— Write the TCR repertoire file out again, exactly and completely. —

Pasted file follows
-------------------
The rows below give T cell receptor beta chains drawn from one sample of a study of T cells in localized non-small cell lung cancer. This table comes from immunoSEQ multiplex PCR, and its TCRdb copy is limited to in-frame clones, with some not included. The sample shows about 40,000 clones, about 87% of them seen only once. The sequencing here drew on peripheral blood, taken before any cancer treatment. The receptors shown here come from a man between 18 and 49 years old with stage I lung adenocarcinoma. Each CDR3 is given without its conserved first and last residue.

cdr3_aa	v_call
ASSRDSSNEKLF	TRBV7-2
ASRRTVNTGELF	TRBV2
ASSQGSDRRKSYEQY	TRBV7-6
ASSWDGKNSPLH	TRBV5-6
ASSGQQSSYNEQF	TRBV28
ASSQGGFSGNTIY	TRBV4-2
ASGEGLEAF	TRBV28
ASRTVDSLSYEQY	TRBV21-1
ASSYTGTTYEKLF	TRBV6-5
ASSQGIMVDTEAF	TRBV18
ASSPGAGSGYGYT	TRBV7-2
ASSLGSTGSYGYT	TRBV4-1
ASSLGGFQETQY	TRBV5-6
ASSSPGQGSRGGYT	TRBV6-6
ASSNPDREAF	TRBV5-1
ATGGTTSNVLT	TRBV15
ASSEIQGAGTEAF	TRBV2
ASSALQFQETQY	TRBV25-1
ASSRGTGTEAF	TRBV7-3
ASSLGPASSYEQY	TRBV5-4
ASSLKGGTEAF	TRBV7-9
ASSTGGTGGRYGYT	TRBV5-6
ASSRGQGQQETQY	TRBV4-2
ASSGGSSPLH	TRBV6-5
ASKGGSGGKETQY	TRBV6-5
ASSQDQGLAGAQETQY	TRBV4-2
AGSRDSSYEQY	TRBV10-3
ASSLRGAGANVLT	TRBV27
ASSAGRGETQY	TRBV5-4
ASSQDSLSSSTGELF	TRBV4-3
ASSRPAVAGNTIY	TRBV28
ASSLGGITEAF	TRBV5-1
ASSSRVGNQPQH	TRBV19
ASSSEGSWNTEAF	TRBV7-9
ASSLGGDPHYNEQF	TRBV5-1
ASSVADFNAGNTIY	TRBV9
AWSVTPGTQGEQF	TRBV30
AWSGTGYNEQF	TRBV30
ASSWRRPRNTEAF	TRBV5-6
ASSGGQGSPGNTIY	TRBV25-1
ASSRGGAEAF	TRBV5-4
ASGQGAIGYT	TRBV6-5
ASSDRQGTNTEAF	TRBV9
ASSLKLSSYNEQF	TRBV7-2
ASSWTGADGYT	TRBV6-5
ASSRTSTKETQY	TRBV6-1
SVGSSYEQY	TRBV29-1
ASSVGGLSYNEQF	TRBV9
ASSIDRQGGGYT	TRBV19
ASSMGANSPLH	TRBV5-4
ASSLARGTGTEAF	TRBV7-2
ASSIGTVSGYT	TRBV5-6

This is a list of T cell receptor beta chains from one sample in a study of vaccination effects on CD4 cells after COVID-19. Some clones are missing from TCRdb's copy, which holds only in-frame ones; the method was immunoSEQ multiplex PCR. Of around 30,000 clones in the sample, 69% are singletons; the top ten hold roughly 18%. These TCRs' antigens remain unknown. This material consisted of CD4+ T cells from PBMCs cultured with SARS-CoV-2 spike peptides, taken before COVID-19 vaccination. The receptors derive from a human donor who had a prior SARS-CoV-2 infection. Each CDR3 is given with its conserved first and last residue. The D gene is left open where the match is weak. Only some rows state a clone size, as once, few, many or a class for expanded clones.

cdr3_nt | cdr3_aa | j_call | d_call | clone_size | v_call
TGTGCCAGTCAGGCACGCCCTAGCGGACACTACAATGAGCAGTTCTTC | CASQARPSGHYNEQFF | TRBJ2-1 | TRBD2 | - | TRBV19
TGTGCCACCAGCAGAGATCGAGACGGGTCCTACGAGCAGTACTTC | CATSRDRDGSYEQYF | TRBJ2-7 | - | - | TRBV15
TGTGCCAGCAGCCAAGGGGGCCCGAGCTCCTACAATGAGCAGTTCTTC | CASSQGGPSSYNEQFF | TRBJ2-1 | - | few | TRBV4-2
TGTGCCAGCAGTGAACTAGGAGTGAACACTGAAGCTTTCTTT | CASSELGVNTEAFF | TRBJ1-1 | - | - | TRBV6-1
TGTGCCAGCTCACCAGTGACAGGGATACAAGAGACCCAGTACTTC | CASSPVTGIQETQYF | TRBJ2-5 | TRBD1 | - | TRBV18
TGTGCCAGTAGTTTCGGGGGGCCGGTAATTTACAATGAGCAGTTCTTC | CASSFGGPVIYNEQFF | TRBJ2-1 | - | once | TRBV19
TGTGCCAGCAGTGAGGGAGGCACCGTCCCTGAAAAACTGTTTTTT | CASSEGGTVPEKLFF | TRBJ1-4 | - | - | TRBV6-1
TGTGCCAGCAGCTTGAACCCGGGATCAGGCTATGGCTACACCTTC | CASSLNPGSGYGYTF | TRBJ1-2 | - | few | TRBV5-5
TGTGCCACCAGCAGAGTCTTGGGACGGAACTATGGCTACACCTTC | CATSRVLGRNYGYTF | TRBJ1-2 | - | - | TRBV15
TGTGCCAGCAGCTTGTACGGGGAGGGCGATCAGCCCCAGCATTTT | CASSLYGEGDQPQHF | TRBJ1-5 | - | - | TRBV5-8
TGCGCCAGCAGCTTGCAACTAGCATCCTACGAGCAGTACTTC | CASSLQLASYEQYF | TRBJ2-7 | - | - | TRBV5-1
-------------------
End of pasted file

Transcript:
The rows below give T cell receptor beta chains drawn from one sample of a study of T cells in localized non-small cell lung cancer. This table comes from immunoSEQ multiplex PCR, and its TCRdb copy is limited to in-frame clones, with some not included. The sample shows about 40,000 clones, about 87% of them seen only once. The sequencing here drew on peripheral blood, taken before any cancer treatment. The receptors shown here come from a man between 18 and 49 years old with stage I lung adenocarcinoma. Each CDR3 is given without its conserved first and last residue.

cdr3_aa	v_call
ASSRDSSNEKLF	TRBV7-2
ASRRTVNTGELF	TRBV2
ASSQGSDRRKSYEQY	TRBV7-6
ASSWDGKNSPLH	TRBV5-6
ASSGQQSSYNEQF	TRBV28
ASSQGGFSGNTIY	TRBV4-2
ASGEGLEAF	TRBV28
ASRTVDSLSYEQY	TRBV21-1
ASSYTGTTYEKLF	TRBV6-5
ASSQGIMVDTEAF	TRBV18
ASSPGAGSGYGYT	TRBV7-2
ASSLGSTGSYGYT	TRBV4-1
ASSLGGFQETQY	TRBV5-6
ASSSPGQGSRGGYT	TRBV6-6
ASSNPDREAF	TRBV5-1
ATGGTTSNVLT	TRBV15
ASSEIQGAGTEAF	TRBV2
ASSALQFQETQY	TRBV25-1
ASSRGTGTEAF	TRBV7-3
ASSLGPASSYEQY	TRBV5-4
ASSLKGGTEAF	TRBV7-9
ASSTGGTGGRYGYT	TRBV5-6
ASSRGQGQQETQY	TRBV4-2
ASSGGSSPLH	TRBV6-5
ASKGGSGGKETQY	TRBV6-5
ASSQDQGLAGAQETQY	TRBV4-2
AGSRDSSYEQY	TRBV10-3
ASSLRGAGANVLT	TRBV27
ASSAGRGETQY	TRBV5-4
ASSQDSLSSSTGELF	TRBV4-3
ASSRPAVAGNTIY	TRBV28
ASSLGGITEAF	TRBV5-1
ASSSRVGNQPQH	TRBV19
ASSSEGSWNTEAF	TRBV7-9
ASSLGGDPHYNEQF	TRBV5-1
ASSVADFNAGNTIY	TRBV9
AWSVTPGTQGEQF	TRBV30
AWSGTGYNEQF	TRBV30
ASSWRRPRNTEAF	TRBV5-6
ASSGGQGSPGNTIY	TRBV25-1
ASSRGGAEAF	TRBV5-4
ASGQGAIGYT	TRBV6-5
ASSDRQGTNTEAF	TRBV9
ASSLKLSSYNEQF	TRBV7-2
ASSWTGADGYT	TRBV6-5
ASSRTSTKETQY	TRBV6-1
SVGSSYEQY	TRBV29-1
ASSVGGLSYNEQF	TRBV9
ASSIDRQGGGYT	TRBV19
ASSMGANSPLH	TRBV5-4
ASSLARGTGTEAF	TRBV7-2
ASSIGTVSGYT	TRBV5-6

This is a list of T cell receptor beta chains from one sample in a study of vaccination effects on CD4 cells after COVID-19. Some clones are missing from TCRdb's copy, which holds only in-frame ones; the method was immunoSEQ multiplex PCR. Of around 30,000 clones in the sample, 69% are singletons; the top ten hold roughly 18%. These TCRs' antigens remain unknown. This material consisted of CD4+ T cells from PBMCs cultured with SARS-CoV-2 spike peptides, taken before COVID-19 vaccination. The receptors derive from a human donor who had a prior SARS-CoV-2 infection. Each CDR3 is given with its conserved first and last residue. The D gene is left open where the match is weak. Only some rows state a clone size, as once, few, many or a class for expanded clones.

cdr3_nt | cdr3_aa | j_call | d_call | clone_size | v_call
TGTGCCAGTCAGGCACGCCCTAGCGGACACTACAATGAGCAGTTCTTC | CASQARPSGHYNEQFF | TRBJ2-1 | TRBD2 | - | TRBV19
TGTGCCACCAGCAGAGATCGAGACGGGTCCTACGAGCAGTACTTC | CATSRDRDGSYEQYF | TRBJ2-7 | - | - | TRBV15
TGTGCCAGCAGCCAAGGGGGCCCGAGCTCCTACAATGAGCAGTTCTTC | CASSQGGPSSYNEQFF | TRBJ2-1 | - | few | TRBV4-2
TGTGCCAGCAGTGAACTAGGAGTGAACACTGAAGCTTTCTTT | CASSELGVNTEAFF | TRBJ1-1 | - | - | TRBV6-1
TGTGCCAGCTCACCAGTGACAGGGATACAAGAGACCCAGTACTTC | CASSPVTGIQETQYF | TRBJ2-5 | TRBD1 | - | TRBV18
TGTGCCAGTAGTTTCGGGGGGCCGGTAATTTACAATGAGCAGTTCTTC | CASSFGGPVIYNEQFF | TRBJ2-1 | - | once | TRBV19
TGTGCCAGCAGTGAGGGAGGCACCGTCCCTGAAAAACTGTTTTTT | CASSEGGTVPEKLFF | TRBJ1-4 | - | - | TRBV6-1
TGTGCCAGCAGCTTGAACCCGGGATCAGGCTATGGCTACACCTTC | CASSLNPGSGYGYTF | TRBJ1-2 | - | few | TRBV5-5
TGTGCCACCAGCAGAGTCTTGGGACGGAACTATGGCTACACCTTC | CATSRVLGRNYGYTF | TRBJ1-2 | - | - | TRBV15
TGTGCCAGCAGCTTGTACGGGGAGGGCGATCAGCCCCAGCATTTT | CASSLYGEGDQPQHF | TRBJ1-5 | - | - | TRBV5-8
TGCGCCAGCAGCTTGCAACTAGCATCCTACGAGCAGTACTTC | CASSLQLASYEQYF | TRBJ2-7 | - | - | TRBV5-1